Poetry Night with Paul Farley

Fri 24 June 2011 // 19:30 / Cinema

The acclaimed poet Paul Farley will give a reading and discuss the importance of popular music in his work, in a talk entitled “Three Minute Singles: Pop Poems”. 

This event is programmed  with the support of Northumbria University, and as part of the Conference on Writing and Popular Music, held at Northumbria University on 24 June.

About Paul Farley

Poetry International writes:

"Born in Liverpool in 1965, Paul Farley has been described as, “one of our most vital and engaging voices,” (W.N. Herbert).

His poetry career took off in 1998, when he won the Poetry Review’s award for debut poets, the Geoffrey Dearmer Prize. His first collection, The Boy from the Chemist is Here to See You (1998), swiftly followed, winning the Forward Poetry Prize and the Somerset Maugham Award, and shortlisted for the Whitbread Poetry Award.

Continuing his unbroken run of prize-winners, Farley published his second collection, The Ice Age, in 2002, which then went on to win the Whitbread Poetry Award, was shortlisted for the T.S. Eliot Prize, and was a Poetry Book Society Choice. Several poems in The Ice Age are influenced by his time as writer in residence at Dove Cottage, the home of Romantic poet William Wordsworth in the Lake District.

The Poetry Book Society named him as one of their Next Generation poets in 2004. ‘Liverpool Disappears for a Billionth of a Second’ won the Forward Poetry Prize for Best Single Poem and his 2006 collection, Tramp in Flames, was shortlisted for the 2007 International Griffin Poetry Prize. In 2009, Farley’s poem ‘Moles’, first published in Poetry Review, was shortlisted for the Forward Poetry Prize (Best Single Poem). Farley has edited a selection of work by John Clare in Faber’s Poet to Poet series (2007).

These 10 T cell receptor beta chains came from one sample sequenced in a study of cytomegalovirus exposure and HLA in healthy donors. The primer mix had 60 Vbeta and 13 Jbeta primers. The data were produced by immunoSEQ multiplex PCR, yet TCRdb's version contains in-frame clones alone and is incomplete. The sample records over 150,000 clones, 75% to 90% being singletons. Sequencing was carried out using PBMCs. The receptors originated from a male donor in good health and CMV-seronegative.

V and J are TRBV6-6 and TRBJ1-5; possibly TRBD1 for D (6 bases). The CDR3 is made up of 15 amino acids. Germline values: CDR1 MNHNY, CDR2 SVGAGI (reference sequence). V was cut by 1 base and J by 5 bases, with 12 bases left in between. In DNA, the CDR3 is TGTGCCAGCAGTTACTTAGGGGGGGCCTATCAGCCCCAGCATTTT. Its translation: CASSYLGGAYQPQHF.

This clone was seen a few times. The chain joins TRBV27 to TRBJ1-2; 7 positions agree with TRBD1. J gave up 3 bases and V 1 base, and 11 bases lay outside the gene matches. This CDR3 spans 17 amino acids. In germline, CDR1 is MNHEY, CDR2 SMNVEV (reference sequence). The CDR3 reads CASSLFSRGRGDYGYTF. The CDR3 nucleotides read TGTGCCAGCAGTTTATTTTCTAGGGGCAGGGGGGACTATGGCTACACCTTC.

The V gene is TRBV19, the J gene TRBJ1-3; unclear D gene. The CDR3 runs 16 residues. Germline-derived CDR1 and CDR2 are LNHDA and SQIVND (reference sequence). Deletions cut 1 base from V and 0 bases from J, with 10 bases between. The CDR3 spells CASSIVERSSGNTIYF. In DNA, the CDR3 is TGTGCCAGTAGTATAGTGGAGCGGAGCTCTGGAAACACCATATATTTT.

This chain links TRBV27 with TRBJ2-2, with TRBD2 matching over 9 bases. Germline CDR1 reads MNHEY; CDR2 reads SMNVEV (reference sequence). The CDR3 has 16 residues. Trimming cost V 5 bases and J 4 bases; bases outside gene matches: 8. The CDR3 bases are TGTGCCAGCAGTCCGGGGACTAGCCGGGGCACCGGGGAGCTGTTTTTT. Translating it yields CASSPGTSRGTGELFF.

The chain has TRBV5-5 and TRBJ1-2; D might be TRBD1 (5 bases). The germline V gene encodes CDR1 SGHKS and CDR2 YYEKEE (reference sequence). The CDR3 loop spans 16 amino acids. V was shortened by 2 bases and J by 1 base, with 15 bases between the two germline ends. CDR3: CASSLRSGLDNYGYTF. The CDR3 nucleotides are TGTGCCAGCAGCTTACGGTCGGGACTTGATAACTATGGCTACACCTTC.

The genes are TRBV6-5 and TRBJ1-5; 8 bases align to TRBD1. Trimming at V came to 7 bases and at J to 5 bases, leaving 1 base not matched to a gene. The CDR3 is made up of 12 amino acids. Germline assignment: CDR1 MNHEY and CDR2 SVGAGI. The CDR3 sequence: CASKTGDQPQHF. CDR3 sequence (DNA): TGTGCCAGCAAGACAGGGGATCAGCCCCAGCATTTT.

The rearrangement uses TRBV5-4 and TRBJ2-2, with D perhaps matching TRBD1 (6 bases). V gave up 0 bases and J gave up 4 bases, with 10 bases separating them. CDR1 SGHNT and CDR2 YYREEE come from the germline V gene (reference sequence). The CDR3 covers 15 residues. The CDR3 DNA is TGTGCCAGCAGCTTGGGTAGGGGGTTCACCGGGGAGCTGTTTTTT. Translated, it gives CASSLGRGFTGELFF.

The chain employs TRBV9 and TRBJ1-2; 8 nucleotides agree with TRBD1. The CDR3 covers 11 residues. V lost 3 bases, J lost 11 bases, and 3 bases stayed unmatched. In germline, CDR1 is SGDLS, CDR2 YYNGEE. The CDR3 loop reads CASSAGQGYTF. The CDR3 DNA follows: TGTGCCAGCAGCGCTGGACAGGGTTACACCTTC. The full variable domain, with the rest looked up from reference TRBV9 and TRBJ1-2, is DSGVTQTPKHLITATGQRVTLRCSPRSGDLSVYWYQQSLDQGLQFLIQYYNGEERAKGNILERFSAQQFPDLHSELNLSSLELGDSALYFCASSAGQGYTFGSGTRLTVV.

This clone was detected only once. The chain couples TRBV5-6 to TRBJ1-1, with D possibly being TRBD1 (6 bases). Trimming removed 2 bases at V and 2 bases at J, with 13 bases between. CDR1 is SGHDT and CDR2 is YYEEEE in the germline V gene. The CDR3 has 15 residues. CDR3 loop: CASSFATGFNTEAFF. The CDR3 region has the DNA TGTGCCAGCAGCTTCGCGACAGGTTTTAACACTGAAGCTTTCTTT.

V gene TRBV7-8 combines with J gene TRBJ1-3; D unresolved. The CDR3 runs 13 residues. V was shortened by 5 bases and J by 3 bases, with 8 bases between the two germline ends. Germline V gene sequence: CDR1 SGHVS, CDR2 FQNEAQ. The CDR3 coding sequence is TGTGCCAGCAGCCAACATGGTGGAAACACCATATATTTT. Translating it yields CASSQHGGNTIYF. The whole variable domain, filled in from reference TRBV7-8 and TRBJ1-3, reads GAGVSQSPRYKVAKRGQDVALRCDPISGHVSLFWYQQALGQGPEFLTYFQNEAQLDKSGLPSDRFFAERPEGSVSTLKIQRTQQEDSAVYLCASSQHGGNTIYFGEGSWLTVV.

He is currently Professor of Poetry at the University of Lancaster."

Info from Poetry International here

Commentary published by Paul Farley in The Guardian in 2006

"My name is Paul, and I am a mainstream poet. Mainstream poet: surely an oxymoron? (...)

My family would be puzzled (but relieved) to discover I'm mainstream, after spending a decade and a half as a recovering art student. If I tried to read my poems in Merseyside where I grew up, I'd risk having my head twisted off at the gristle: no amount of imploring "I'm mainstream! Mainstream!" would dissuade them.

I teach in a university now, but flashing a card marked "mainstream" wouldn't cut any ice there, either. Poetry is still a kind of backwater. As one veteran once whispered to me before a reading: "If you write poetry, it's your own fault ..." My old teacher, Michael Donaghy, would be laughing his head off."

You can read the whole commentary here


Also, here is an interesting interview with Paul Farley, about poetry, on Youtube, here: http://www.youtube.com/watch?v=xuE969Pk1bU




The event will be accompanied by soe live music, from the great duo from Cullercoats, The Creels, and from the Star and Shadow very own organ player, Carl Heslop!

The Creels are a pretty fabulous band, and you can listen to their music here (latest tunes at the bottom):




This is a FREE EVENT, open to everyone, and supported by Northumbria University